WASHINGTON, D.C. – U.S. Senator Rand Paul today released latest edition of ‘The Waste Report,’ which is an ongoing project cataloguing egregious examples of waste within the U.S. government.

The latest edition of ‘The Waste Report’ uncovers the U.S. Department of State expending $90,000 of taxpayer dollars to promote peaceful relations between the U.S. and the United Kingdom. All the while, the same Department of State considers the U.S. to have “no closer ally than the United Kingdom.”

‘The Waste Report’ can be found HERE or below.

No lead-in needed for this one. The U.S. Department of State is spending $90,000 to promote better understanding between the U.S. and….wait for it….the United Kingdom (UK).

According to the grant solicitation, the successful recipient shall make sub-awards between $250 and $40,000 to facilitate, among other things, student and faculty exchange, speakers, and film and art programs.[1] We do not recommend sharing The Patriot.

The U.S. Embassy in London justifies this grant under the Mutual Educational and Cultural Exchange Act of 1961, quoting, “to enable the Government of the United States to increase mutual understanding between the people of the United States and the people of other countries… and thus to assist in the development of friendly, sympathetic, and peaceful relations between the United States and other countries of the world.”[2]

Promoting peaceful relations? While it is true that the United States and the United Kingdom had a rocky start to our relationship, after more than a century of alliance it is probably safe to say we are on pretty good terms with our friends across the pond. You might even say we have a “special relationship,” as Winston Churchill did in his famous 1946 “Iron Curtain” speech and has been repeated by leaders from both countries ever since.[3]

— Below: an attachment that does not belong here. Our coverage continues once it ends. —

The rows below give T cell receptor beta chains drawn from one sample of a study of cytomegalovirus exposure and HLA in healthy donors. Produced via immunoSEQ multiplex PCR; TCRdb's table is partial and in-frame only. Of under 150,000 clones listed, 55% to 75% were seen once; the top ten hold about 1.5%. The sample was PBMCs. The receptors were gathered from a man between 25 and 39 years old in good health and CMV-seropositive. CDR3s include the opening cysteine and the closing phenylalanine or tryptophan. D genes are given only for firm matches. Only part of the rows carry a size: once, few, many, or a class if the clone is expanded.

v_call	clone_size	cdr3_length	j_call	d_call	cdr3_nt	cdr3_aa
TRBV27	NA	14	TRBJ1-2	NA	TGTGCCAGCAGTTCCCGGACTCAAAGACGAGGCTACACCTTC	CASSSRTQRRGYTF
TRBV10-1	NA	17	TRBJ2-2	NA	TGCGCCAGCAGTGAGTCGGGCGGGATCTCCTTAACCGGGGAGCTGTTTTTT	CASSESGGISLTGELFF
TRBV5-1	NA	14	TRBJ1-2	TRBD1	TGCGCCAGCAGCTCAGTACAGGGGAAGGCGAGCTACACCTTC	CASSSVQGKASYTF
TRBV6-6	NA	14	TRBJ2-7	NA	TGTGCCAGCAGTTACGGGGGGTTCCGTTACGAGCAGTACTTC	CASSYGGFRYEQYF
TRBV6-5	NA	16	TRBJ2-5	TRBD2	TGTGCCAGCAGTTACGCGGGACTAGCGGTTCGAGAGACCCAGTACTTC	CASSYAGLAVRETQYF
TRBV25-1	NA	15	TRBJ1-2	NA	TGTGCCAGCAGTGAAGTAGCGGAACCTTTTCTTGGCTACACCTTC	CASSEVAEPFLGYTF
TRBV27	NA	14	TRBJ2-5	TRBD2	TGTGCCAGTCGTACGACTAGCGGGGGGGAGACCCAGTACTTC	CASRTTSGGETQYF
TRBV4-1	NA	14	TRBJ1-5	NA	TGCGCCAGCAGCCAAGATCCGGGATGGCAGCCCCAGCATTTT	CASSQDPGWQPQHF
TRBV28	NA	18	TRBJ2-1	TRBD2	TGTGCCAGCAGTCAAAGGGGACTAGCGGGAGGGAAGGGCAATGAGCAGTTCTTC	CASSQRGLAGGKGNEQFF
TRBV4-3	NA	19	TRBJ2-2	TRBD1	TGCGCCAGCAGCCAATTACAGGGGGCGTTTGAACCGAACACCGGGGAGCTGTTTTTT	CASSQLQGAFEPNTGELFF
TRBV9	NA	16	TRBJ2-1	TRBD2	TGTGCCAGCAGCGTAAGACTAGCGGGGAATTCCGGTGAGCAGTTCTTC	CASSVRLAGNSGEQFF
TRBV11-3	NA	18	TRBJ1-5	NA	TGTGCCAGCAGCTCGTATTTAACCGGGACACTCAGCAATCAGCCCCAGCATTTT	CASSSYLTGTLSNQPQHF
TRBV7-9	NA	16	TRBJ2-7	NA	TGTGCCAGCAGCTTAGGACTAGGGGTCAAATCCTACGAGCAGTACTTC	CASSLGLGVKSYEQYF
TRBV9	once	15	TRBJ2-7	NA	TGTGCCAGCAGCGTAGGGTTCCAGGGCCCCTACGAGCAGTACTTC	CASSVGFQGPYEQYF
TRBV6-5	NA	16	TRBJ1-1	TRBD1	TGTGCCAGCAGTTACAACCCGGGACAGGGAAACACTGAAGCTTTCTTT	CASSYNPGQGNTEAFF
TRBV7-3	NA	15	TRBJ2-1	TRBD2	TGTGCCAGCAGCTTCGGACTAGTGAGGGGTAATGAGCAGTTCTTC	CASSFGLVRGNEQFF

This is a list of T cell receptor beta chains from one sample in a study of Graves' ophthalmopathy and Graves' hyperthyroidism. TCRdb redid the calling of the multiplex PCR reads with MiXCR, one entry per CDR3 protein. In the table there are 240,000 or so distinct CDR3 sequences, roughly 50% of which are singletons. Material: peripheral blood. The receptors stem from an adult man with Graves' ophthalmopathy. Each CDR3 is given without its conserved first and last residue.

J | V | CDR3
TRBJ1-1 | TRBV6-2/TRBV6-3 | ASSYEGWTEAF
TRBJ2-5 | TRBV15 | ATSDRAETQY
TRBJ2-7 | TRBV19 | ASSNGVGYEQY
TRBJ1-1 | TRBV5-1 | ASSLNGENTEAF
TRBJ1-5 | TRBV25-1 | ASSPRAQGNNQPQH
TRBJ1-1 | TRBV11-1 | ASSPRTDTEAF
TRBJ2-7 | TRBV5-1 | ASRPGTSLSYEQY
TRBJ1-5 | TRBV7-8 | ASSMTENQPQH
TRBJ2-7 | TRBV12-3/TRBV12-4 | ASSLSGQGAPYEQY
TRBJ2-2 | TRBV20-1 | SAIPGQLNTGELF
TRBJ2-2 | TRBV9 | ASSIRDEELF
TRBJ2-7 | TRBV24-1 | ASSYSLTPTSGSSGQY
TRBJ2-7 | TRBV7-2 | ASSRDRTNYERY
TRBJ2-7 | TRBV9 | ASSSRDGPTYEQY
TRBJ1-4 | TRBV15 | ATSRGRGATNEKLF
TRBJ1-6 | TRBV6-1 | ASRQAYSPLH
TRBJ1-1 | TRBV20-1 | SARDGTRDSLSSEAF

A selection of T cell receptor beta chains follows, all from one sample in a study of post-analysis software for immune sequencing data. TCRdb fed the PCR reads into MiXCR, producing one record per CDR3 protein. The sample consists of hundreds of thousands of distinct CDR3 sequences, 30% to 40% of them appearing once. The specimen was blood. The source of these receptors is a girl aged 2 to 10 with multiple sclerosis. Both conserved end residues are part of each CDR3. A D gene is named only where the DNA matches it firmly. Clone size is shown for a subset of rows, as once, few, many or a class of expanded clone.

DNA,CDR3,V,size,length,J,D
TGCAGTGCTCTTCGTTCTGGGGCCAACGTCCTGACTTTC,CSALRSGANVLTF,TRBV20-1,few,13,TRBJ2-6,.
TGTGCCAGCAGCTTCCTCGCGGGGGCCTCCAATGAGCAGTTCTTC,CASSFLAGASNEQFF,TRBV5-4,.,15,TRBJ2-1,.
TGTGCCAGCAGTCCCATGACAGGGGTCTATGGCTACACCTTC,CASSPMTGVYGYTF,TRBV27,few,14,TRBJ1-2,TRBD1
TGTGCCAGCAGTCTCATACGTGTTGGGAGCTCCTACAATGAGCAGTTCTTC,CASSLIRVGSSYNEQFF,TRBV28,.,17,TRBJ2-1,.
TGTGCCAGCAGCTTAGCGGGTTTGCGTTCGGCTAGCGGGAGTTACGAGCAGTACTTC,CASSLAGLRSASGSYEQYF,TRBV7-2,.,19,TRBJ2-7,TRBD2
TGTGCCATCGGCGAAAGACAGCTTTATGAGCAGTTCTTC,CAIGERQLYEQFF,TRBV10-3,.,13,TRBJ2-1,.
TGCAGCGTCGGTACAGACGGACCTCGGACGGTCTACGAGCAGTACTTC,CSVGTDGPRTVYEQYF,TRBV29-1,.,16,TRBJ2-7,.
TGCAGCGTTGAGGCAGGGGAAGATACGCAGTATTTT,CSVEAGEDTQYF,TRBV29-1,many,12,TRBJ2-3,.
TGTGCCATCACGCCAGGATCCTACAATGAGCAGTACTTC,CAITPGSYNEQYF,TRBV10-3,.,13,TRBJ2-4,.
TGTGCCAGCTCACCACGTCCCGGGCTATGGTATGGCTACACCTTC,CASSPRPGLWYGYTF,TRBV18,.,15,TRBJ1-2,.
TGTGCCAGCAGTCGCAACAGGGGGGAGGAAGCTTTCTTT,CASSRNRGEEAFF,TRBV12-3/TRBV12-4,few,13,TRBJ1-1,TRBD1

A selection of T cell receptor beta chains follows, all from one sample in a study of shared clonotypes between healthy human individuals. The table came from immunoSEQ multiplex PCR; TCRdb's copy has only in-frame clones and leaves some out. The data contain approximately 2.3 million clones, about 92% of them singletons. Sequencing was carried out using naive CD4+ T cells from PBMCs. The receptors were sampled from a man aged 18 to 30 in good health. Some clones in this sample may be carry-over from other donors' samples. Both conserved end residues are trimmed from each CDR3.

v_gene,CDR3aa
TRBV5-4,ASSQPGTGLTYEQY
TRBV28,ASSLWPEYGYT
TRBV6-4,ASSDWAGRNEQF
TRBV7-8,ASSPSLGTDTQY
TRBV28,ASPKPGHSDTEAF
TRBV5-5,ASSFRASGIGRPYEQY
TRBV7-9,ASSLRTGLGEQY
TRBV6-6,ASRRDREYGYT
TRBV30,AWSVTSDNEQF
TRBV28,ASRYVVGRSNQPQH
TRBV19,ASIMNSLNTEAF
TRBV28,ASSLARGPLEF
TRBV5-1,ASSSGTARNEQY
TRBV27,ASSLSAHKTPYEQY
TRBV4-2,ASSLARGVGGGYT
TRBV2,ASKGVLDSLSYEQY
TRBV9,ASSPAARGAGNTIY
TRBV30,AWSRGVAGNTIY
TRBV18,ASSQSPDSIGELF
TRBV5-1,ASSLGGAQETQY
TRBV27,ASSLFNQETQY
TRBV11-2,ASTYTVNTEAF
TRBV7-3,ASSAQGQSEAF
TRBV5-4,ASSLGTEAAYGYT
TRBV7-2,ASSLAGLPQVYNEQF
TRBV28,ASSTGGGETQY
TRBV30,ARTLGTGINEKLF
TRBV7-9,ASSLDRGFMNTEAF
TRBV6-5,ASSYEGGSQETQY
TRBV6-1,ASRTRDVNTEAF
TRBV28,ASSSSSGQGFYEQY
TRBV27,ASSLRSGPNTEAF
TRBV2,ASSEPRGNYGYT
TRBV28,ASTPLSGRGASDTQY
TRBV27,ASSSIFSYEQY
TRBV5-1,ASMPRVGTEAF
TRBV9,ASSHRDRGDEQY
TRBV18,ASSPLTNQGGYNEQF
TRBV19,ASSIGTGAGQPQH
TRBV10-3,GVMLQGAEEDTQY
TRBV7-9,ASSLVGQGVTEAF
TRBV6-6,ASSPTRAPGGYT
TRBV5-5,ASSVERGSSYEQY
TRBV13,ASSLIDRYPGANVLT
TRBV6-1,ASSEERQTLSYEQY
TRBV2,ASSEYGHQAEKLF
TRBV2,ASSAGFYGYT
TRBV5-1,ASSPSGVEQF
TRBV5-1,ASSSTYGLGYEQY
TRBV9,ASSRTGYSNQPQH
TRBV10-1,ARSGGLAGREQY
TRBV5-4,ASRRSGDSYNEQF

Don’t take our word for it, according to the same Department of State that is funding this project, “The United States has no closer ally than the United Kingdom… Bilateral cooperation reflects the common language, ideals, and democratic practices of the two nations.” In other words, they are our best friend and we have a lot in common.

In fact, Britons seem to already have a favorable opinion of our two nations’ relationship. A 2010 survey found 66 percent of Britons had a favorable opinion of the U.S. and 62 percent consider us to be their strongest ally.[4] This is pretty remarkable when you consider that Canada and Australia are still Commonwealth Realms – autonomous nations that still recognize the Queen of England as their monarch.

With the internet, YouTube, and 24-hour news, if anything, we probably understand each other more now than ever before. Not to mention that approximately 4 million Brits (6 percent of their population) visit the United States each year[5] and 3 million Americans visit the UK.[6] Heck, even the NFL is playing American football in the UK and talking about a team being based there.[7]


[1] file:///C:/Users/gm49453/Downloads/nofo%20for%20american%20studies%20small%20grants.pdf

[2] Ibid

[3] http://www.bbc.com/news/magazine-17272610

[4] http://www.wsj.com/articles/SB10001424052748703315404575250651532713816?cb=logged0.38084921636618674

[5] http://travel.trade.gov/outreachpages/download_data_table/2014_UK_Market_Profile.pdf

[6] http://www.ons.gov.uk/ons/rel/ott/travel-trends/2014/rpt-travel-trends-2014.html#tab-Overseas-residents-visits-to-the-UK


Share This